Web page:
With the Fed standing pat on short-term rates, what are the smart moves for you to make?
Home equity loans:
Home equity loan rates tend to follow the prime rate, though rates on longer-term loans (those with terms of 10 years or 15 years, for instance) behave more like long-term, fixed-rate mortgage rates.
Best move now:
It’s anyone’s guess what the Fed will do in its next couple of meetings. Maybe it will cut short-term rates in reaction to events in Iraq. Maybe the economy will go into recession again. If the Fed cuts short-term rates, the prime rate will drop and so will rates on home equity loans.
On the other hand, the situation in the Middle East (and North Korea) might be resolved satisfactorily, and the economy suddenly could go gangbusters, and the Fed would be tempted to tap the brakes by raising short-term rates. Few economists and investors expect the Fed to raise rates anytime soon, though — it might not happen until next year.
Bottom line: Don’t time your home equity loan based on guesswork about what the Fed might do this year. If you need to get a home equity loan, go ahead.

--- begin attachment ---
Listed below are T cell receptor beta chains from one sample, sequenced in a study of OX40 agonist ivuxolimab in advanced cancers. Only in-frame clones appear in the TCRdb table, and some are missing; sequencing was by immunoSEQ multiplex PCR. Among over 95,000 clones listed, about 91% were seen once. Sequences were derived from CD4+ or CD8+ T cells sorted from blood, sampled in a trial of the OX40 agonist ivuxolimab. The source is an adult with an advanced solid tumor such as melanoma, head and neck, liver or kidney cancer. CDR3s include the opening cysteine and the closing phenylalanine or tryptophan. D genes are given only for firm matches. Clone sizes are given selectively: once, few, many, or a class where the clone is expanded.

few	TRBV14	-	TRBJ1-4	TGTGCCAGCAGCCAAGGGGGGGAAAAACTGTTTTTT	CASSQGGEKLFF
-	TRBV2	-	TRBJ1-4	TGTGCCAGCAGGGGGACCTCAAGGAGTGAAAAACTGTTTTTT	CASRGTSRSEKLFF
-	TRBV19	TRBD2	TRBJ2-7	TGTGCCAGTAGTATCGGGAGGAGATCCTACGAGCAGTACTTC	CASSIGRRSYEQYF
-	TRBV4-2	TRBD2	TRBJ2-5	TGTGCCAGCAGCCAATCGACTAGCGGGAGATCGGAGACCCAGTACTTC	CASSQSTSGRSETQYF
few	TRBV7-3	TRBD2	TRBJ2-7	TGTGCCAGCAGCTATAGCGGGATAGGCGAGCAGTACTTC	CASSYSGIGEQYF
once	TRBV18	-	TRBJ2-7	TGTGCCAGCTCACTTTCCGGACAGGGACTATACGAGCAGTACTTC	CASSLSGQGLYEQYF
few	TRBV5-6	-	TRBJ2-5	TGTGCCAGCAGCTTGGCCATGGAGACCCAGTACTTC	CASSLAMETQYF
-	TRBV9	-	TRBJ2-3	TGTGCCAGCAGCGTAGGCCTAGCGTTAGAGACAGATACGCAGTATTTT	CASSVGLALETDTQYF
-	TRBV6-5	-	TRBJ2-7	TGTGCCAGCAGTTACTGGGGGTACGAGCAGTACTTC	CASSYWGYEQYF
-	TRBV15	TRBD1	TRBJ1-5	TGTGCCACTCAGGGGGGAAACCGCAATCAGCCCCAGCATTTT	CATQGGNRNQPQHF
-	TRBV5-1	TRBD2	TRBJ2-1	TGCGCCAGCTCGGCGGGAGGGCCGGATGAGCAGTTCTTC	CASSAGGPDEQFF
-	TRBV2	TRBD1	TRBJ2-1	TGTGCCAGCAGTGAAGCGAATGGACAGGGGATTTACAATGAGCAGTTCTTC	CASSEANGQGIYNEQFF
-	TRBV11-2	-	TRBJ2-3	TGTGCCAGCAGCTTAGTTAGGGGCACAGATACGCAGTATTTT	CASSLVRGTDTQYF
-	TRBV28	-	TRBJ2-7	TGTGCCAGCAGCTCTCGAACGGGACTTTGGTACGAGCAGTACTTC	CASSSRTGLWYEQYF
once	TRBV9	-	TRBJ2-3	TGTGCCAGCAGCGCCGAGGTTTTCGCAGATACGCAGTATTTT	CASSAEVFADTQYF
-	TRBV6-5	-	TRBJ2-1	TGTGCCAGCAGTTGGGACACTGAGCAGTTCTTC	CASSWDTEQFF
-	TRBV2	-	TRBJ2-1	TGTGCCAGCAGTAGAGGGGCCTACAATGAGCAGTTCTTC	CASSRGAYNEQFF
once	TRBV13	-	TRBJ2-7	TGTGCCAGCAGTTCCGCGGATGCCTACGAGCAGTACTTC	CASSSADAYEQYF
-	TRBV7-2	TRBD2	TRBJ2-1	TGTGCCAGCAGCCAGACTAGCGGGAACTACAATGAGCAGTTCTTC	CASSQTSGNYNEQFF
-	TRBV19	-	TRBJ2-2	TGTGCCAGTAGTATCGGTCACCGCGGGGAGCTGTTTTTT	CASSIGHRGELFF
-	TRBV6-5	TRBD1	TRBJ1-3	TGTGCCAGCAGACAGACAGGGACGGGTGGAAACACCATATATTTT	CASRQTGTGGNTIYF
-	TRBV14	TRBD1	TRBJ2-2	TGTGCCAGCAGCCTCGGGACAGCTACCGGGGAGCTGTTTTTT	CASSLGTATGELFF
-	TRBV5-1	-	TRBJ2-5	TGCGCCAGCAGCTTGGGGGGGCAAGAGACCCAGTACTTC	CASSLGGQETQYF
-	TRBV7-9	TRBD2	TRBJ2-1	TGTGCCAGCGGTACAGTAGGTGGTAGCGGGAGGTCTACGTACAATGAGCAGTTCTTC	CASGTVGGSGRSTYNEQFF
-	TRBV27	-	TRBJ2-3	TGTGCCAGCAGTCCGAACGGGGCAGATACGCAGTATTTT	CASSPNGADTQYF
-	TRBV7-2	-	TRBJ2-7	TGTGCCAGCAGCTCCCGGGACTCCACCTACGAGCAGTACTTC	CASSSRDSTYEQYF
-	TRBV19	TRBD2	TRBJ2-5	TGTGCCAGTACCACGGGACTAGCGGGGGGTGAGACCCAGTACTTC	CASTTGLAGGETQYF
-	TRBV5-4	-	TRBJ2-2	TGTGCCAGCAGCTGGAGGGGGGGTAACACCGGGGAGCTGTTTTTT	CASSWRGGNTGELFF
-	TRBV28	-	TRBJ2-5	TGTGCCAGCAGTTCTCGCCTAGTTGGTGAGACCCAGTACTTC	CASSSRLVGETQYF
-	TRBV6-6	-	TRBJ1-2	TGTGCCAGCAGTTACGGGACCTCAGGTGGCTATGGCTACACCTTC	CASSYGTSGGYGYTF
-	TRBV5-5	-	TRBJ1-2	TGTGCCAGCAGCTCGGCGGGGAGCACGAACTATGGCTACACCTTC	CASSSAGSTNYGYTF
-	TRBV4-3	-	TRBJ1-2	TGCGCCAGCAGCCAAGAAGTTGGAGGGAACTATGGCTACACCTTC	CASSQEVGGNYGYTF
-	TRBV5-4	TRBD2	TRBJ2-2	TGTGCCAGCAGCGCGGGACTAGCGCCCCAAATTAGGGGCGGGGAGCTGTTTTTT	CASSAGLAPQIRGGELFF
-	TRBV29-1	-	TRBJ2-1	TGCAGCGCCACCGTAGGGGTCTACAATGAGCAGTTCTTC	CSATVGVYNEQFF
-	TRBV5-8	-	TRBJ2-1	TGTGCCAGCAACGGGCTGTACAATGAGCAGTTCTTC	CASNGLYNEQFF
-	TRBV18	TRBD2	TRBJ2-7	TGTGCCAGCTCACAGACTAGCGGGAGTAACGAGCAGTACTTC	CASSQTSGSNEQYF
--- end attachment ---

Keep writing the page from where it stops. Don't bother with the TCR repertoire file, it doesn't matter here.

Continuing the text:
Even if rates drop afterward, you can relax knowing that you still got a good rate by historical standards. Equity loan rates averaged 7.56 percent March 12. Use
Bankrate’s home equity loan search engine to find the best rates in your area. You’ll find the lowest rates on the shortest-term loans (say, three to five years).
Home equity lines of credit:
Most equity lines of credit feature variable rates and payments tied to the prime rate, which moves up and down with Fed rate actions.
Best move now:
Even if the Fed cuts rates later this year, your monthly payment on a home equity line of credit might not decline if it has a minimum interest rate or a minimum monthly payment. Check the loan paperwork and see.
Home equity lines of credit tend to have lower rates than home equity loans. Because the rates adjust with the prime rate, they could fall again later this year if the Fed cuts short-term rates. Eventually — maybe next year — rates on home equity lines of credit could rise higher than the rate on today’s home equity loans. But that might take a while.
Equity line of credit rates averaged 4.79 percent March 12.
Search for the best HELOC rate in your area.